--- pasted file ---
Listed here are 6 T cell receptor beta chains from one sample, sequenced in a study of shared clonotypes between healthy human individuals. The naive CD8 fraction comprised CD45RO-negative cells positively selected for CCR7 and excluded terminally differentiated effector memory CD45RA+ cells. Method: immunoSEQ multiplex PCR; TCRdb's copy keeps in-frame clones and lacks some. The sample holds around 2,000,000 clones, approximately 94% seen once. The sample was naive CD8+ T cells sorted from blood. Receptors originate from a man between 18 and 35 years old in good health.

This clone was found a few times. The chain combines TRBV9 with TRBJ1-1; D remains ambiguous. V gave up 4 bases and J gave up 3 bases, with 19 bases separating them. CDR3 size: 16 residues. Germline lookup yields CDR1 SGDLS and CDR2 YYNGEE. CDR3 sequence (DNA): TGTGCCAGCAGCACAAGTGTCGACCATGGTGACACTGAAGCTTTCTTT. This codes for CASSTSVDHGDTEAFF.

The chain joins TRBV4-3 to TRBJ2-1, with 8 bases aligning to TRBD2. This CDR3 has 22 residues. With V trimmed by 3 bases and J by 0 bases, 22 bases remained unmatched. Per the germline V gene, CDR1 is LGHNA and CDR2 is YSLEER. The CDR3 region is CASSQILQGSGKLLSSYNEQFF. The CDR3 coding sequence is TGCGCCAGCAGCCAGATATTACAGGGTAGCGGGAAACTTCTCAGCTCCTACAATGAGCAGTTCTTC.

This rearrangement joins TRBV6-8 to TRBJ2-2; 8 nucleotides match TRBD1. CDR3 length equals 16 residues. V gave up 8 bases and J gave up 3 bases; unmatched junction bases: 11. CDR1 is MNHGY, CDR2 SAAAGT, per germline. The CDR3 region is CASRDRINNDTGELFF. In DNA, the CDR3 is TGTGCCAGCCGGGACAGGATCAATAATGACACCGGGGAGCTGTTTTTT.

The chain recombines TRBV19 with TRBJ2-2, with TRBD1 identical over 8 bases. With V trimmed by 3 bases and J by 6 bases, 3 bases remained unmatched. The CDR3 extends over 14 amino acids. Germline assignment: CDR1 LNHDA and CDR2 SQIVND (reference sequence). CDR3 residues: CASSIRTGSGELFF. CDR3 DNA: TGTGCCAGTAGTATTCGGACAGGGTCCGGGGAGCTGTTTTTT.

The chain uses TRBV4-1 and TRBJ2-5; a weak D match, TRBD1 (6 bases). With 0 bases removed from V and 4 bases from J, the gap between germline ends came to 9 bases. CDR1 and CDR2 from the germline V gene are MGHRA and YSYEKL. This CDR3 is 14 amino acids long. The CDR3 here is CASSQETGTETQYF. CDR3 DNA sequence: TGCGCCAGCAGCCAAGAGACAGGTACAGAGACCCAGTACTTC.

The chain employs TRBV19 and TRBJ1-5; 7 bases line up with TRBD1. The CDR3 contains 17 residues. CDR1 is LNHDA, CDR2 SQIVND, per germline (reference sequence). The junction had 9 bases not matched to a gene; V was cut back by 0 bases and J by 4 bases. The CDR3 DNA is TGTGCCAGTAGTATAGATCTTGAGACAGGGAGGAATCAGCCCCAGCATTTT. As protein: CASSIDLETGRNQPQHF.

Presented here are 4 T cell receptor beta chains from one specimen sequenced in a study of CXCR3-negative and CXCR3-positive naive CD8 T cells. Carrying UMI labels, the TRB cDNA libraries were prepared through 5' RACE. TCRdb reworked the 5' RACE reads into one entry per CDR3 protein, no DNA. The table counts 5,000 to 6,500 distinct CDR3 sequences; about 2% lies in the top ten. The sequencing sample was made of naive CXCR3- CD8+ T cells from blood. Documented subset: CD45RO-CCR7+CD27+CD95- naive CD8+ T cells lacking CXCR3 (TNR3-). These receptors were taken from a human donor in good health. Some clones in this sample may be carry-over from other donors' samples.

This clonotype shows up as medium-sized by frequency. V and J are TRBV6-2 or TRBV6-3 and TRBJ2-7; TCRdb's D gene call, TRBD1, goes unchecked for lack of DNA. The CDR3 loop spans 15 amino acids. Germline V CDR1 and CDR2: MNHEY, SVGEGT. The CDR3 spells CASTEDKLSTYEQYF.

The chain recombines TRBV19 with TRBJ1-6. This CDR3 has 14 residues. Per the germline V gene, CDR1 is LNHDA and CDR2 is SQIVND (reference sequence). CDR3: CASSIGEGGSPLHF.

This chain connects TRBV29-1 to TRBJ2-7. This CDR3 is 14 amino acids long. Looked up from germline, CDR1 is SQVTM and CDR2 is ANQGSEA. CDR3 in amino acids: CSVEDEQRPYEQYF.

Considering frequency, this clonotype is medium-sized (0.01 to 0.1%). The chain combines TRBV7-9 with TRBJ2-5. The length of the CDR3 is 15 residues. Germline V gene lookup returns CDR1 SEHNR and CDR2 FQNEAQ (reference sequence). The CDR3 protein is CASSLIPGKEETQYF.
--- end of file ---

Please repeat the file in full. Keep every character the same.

Listed here are 6 T cell receptor beta chains from one sample, sequenced in a study of shared clonotypes between healthy human individuals. The naive CD8 fraction comprised CD45RO-negative cells positively selected for CCR7 and excluded terminally differentiated effector memory CD45RA+ cells. Method: immunoSEQ multiplex PCR; TCRdb's copy keeps in-frame clones and lacks some. The sample holds around 2,000,000 clones, approximately 94% seen once. The sample was naive CD8+ T cells sorted from blood. Receptors originate from a man between 18 and 35 years old in good health.

This clone was found a few times. The chain combines TRBV9 with TRBJ1-1; D remains ambiguous. V gave up 4 bases and J gave up 3 bases, with 19 bases separating them. CDR3 size: 16 residues. Germline lookup yields CDR1 SGDLS and CDR2 YYNGEE. CDR3 sequence (DNA): TGTGCCAGCAGCACAAGTGTCGACCATGGTGACACTGAAGCTTTCTTT. This codes for CASSTSVDHGDTEAFF.

The chain joins TRBV4-3 to TRBJ2-1, with 8 bases aligning to TRBD2. This CDR3 has 22 residues. With V trimmed by 3 bases and J by 0 bases, 22 bases remained unmatched. Per the germline V gene, CDR1 is LGHNA and CDR2 is YSLEER. The CDR3 region is CASSQILQGSGKLLSSYNEQFF. The CDR3 coding sequence is TGCGCCAGCAGCCAGATATTACAGGGTAGCGGGAAACTTCTCAGCTCCTACAATGAGCAGTTCTTC.

This rearrangement joins TRBV6-8 to TRBJ2-2; 8 nucleotides match TRBD1. CDR3 length equals 16 residues. V gave up 8 bases and J gave up 3 bases; unmatched junction bases: 11. CDR1 is MNHGY, CDR2 SAAAGT, per germline. The CDR3 region is CASRDRINNDTGELFF. In DNA, the CDR3 is TGTGCCAGCCGGGACAGGATCAATAATGACACCGGGGAGCTGTTTTTT.

The chain recombines TRBV19 with TRBJ2-2, with TRBD1 identical over 8 bases. With V trimmed by 3 bases and J by 6 bases, 3 bases remained unmatched. The CDR3 extends over 14 amino acids. Germline assignment: CDR1 LNHDA and CDR2 SQIVND (reference sequence). CDR3 residues: CASSIRTGSGELFF. CDR3 DNA: TGTGCCAGTAGTATTCGGACAGGGTCCGGGGAGCTGTTTTTT.

The chain uses TRBV4-1 and TRBJ2-5; a weak D match, TRBD1 (6 bases). With 0 bases removed from V and 4 bases from J, the gap between germline ends came to 9 bases. CDR1 and CDR2 from the germline V gene are MGHRA and YSYEKL. This CDR3 is 14 amino acids long. The CDR3 here is CASSQETGTETQYF. CDR3 DNA sequence: TGCGCCAGCAGCCAAGAGACAGGTACAGAGACCCAGTACTTC.

The chain employs TRBV19 and TRBJ1-5; 7 bases line up with TRBD1. The CDR3 contains 17 residues. CDR1 is LNHDA, CDR2 SQIVND, per germline (reference sequence). The junction had 9 bases not matched to a gene; V was cut back by 0 bases and J by 4 bases. The CDR3 DNA is TGTGCCAGTAGTATAGATCTTGAGACAGGGAGGAATCAGCCCCAGCATTTT. As protein: CASSIDLETGRNQPQHF.

Presented here are 4 T cell receptor beta chains from one specimen sequenced in a study of CXCR3-negative and CXCR3-positive naive CD8 T cells. Carrying UMI labels, the TRB cDNA libraries were prepared through 5' RACE. TCRdb reworked the 5' RACE reads into one entry per CDR3 protein, no DNA. The table counts 5,000 to 6,500 distinct CDR3 sequences; about 2% lies in the top ten. The sequencing sample was made of naive CXCR3- CD8+ T cells from blood. Documented subset: CD45RO-CCR7+CD27+CD95- naive CD8+ T cells lacking CXCR3 (TNR3-). These receptors were taken from a human donor in good health. Some clones in this sample may be carry-over from other donors' samples.

This clonotype shows up as medium-sized by frequency. V and J are TRBV6-2 or TRBV6-3 and TRBJ2-7; TCRdb's D gene call, TRBD1, goes unchecked for lack of DNA. The CDR3 loop spans 15 amino acids. Germline V CDR1 and CDR2: MNHEY, SVGEGT. The CDR3 spells CASTEDKLSTYEQYF.

The chain recombines TRBV19 with TRBJ1-6. This CDR3 has 14 residues. Per the germline V gene, CDR1 is LNHDA and CDR2 is SQIVND (reference sequence). CDR3: CASSIGEGGSPLHF.

This chain connects TRBV29-1 to TRBJ2-7. This CDR3 is 14 amino acids long. Looked up from germline, CDR1 is SQVTM and CDR2 is ANQGSEA. CDR3 in amino acids: CSVEDEQRPYEQYF.

Considering frequency, this clonotype is medium-sized (0.01 to 0.1%). The chain combines TRBV7-9 with TRBJ2-5. The length of the CDR3 is 15 residues. Germline V gene lookup returns CDR1 SEHNR and CDR2 FQNEAQ (reference sequence). The CDR3 protein is CASSLIPGKEETQYF.